Did Chatham County just blow it?

Posted 8/16/19

Did Chatham County just blow its chance to be a shining example of creative and cooperative problem-solving in an increasingly divided, divisive culture?

Yes and no.

We say “yes” because we …

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Did Chatham County just blow it?

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Posted

Did Chatham County just blow its chance to be a shining example of creative and cooperative problem-solving in an increasingly divided, divisive culture?

Yes and no.

We say “yes” because we were sorely, sorely disappointed in the statement released last week by the Winnie Davis Chapter of the United Daughters of the Confederacy. The UDC, through its president and spokesman, Barbara Pugh, told the county (through a letter to commission Chairman Mike Dasher) that the Confederate monument in front of the Chatham County Historic Courthouse — which it says is a gift from the UDC to the county made in 1907, and therefore, county property — “should not be illegally moved or altered.”

Further, the UDC — saying it had the backing of the state organization — took the position that it would be “inappropriate that we re-imagine the statue in any way.” The group asked the county to reaffirm that the statue is protected property, and indicated that if Chatham County did anything otherwise, legal redress by the UDC would be forthcoming.

“This,” Pugh’s letter said, “would be the ultimate conclusion of our civil discourse to make the statue respected and secure.”

Walking away from the table is not an adequate conclusion. By pulling the plug on its agreement “to meet, cooperate and work together in good faith” with Chatham County about “reimagining” the monument, and kicking the ball back to the county, the UDC perhaps has guaranteed that any upcoming discourse about the “Our Confederate Heroes” statue will be far from civil.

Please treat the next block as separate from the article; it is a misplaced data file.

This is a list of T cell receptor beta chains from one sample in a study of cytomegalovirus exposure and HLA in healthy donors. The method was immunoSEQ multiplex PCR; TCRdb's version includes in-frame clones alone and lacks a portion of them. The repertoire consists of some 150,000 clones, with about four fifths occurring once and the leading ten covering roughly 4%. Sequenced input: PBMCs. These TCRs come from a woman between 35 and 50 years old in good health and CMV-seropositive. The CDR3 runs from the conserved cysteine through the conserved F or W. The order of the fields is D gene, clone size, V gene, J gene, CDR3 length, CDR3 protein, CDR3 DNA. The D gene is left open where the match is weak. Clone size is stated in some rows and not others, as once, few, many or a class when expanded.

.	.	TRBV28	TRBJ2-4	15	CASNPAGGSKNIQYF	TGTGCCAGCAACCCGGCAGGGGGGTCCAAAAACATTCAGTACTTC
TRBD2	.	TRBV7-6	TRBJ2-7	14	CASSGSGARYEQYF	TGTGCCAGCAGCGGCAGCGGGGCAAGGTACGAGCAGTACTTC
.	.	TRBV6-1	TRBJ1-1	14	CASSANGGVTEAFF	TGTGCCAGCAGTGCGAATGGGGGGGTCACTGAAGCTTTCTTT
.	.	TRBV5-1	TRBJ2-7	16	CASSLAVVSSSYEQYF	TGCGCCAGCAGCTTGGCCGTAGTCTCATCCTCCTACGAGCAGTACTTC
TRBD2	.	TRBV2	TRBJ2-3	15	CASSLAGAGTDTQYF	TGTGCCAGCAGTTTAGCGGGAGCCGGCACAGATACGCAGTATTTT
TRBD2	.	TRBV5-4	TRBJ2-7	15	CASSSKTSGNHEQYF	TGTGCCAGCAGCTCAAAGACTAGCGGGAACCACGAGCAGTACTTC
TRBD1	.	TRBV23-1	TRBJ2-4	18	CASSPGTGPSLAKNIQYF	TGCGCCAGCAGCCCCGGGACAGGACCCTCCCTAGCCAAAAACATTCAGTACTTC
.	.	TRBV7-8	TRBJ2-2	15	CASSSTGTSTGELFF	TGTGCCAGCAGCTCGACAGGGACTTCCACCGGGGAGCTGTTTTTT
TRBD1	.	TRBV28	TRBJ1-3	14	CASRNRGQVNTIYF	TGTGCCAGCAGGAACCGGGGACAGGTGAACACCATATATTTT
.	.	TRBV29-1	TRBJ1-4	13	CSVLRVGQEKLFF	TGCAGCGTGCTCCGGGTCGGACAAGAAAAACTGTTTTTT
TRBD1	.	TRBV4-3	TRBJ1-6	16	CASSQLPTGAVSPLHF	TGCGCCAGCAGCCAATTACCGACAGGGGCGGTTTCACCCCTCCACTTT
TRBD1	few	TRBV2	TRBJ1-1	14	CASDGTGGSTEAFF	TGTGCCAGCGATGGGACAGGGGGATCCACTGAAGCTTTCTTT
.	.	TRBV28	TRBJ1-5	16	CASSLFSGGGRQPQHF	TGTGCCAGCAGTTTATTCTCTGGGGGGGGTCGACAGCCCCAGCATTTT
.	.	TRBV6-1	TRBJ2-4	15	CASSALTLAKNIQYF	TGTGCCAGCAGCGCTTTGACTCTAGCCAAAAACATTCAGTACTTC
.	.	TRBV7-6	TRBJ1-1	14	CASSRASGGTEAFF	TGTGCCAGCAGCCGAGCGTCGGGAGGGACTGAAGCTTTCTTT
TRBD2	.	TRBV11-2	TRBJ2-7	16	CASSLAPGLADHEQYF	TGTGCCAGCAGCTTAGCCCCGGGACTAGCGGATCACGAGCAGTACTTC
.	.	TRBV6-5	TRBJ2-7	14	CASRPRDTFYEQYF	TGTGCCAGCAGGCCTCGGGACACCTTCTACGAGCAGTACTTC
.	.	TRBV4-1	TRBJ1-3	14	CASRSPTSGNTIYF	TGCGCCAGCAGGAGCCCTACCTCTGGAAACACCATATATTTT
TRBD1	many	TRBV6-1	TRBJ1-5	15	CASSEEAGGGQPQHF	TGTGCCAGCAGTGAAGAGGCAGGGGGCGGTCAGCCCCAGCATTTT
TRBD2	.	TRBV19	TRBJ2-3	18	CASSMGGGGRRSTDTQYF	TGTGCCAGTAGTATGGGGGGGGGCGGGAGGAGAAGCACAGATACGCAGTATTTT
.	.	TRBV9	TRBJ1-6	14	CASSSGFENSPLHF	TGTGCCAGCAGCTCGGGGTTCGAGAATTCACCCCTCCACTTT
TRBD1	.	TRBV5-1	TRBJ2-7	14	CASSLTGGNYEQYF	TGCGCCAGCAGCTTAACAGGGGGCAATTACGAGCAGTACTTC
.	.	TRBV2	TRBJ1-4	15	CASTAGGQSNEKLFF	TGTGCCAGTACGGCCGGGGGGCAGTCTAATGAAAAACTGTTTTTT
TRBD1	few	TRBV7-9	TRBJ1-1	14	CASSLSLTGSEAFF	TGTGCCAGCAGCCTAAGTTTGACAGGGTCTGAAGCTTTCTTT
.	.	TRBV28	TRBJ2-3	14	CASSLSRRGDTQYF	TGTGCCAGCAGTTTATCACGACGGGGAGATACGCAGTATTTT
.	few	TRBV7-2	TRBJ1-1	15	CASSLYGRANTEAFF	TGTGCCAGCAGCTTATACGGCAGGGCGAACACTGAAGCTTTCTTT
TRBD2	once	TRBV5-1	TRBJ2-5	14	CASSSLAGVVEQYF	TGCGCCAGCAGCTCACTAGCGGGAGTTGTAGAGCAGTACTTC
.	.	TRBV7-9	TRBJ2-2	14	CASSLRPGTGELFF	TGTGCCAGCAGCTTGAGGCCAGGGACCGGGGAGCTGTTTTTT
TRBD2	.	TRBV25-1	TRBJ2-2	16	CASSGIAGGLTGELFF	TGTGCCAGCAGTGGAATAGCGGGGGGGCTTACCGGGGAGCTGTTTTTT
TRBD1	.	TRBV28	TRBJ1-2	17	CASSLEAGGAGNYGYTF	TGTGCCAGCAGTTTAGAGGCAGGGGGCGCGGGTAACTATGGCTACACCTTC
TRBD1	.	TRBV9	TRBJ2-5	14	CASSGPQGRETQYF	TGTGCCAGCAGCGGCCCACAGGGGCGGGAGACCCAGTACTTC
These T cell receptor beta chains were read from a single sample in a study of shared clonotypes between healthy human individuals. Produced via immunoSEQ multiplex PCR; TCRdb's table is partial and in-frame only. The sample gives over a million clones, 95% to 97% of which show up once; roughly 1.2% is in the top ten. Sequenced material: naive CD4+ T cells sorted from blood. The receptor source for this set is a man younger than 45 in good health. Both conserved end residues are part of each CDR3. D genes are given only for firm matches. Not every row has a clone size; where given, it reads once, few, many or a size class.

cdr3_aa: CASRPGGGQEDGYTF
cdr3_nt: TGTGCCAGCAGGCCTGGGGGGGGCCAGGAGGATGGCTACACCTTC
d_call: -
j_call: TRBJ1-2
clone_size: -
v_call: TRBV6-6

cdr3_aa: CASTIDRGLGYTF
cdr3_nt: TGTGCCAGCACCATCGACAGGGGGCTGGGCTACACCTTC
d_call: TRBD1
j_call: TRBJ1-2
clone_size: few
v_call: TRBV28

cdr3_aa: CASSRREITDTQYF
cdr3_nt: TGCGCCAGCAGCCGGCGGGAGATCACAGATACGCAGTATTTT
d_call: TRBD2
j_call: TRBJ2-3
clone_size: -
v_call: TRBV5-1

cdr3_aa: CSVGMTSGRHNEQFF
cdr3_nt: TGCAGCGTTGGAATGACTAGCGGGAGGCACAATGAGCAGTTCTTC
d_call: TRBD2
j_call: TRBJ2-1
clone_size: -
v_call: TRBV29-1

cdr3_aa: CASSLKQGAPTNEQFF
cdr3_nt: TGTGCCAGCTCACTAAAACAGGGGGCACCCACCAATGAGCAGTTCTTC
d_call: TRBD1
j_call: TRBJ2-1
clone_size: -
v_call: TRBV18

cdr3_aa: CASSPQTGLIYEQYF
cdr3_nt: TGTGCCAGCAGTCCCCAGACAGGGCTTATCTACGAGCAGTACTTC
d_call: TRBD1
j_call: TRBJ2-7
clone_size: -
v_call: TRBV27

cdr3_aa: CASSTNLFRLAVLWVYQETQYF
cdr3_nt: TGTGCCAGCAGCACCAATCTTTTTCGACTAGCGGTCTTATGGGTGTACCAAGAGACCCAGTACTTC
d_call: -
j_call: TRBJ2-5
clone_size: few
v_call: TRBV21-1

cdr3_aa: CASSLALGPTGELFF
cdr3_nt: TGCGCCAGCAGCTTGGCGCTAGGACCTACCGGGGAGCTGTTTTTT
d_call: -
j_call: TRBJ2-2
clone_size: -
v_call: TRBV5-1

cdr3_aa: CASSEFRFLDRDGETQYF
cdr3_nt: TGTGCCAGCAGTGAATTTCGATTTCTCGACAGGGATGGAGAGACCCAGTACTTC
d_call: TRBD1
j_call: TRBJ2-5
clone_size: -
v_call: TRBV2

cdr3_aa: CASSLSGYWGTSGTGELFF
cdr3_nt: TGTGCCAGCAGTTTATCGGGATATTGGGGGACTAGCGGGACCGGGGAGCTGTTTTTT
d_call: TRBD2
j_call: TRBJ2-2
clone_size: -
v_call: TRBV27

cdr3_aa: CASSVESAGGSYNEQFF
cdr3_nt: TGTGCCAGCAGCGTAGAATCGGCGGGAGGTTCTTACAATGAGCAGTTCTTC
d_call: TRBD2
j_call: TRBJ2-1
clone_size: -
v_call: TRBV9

You’ll remember that back in May, the commission board and the UDC created a memorandum of understanding in which they agreed to “to meet, cooperate and work together in good faith” about “reimagining” the monument. Something happened in a July 17 meeting between Pugh and Dasher that caused the MOU to be abandoned. And now, with the UDC extracting itself from the dialogue, it appears — and we hope we’re wrong here — that we’ve collectively lost an opportunity to do something special and rare: hear truly collaborative dialogue and reconciliation around an emotionally complex issue.

It’s hard to say what caused the UDC to pull away. Dasher and his board may address that at the commissioners’ Aug. 19 meeting, but Dasher perhaps provided a hint when he told the News + Record last week that this is “just not a conversation everyone is ready to have.”

Obviously. And therein lies the problem. There’s no question the conversation between the Daughters and the county was a difficult one, and the emotion and complexity of the issue — the future of the “Our Confederate Heroes” statue and the extreme feelings it inspires — is fraught with legal and emotional issues.

But at the same time, the two parties had a clarion call for action. The MOU and the July 17 meeting weren’t a time for excuses or grandstanding (not that we’re claiming that occured), but rather a time to be fully committed to the process and to the goal of a resolution.

Albert Einstein famously said that the problems we face today can’t be solved with the same level of thinking that created them. We’re not sure whether there’s a more appropriate mindset to apply in this case: the status quo hasn’t presented a workable solution, so some kind of “re-imagining” was a major prerequisite here. In ending the conversation in such a way, the UDC seems to be forcing the commissioners’ hand on the question — guaranteeing more gnashing of teeth, more upsetness, more controversy, more raised voices.

We hoped that Pugh and Dasher could have started their discussion with points of agreement, to find areas on which they could shake hands. Given the tenor of the discourse at the commissioners’ public hearing on the issue back in April, the two could have set an example for the rest of us by working harder on what Puritan theologian John Owen described as “the principle of forbearance” than the opposing voices did that night in trying to convince the “other side” about how wrong they were.

At the outset here, we said “yes” and “no” on the question of whether an opportunity had been squandered. We’re discouraged, but we’re not giving up on the idea of creative collaboration. It’s an art form, one that requires both sides to dip their brushes into a mixture of humility and grace. We hope the parties can go back to the canvas again and give Chatham County something we can all frame — and be proud in doing so.

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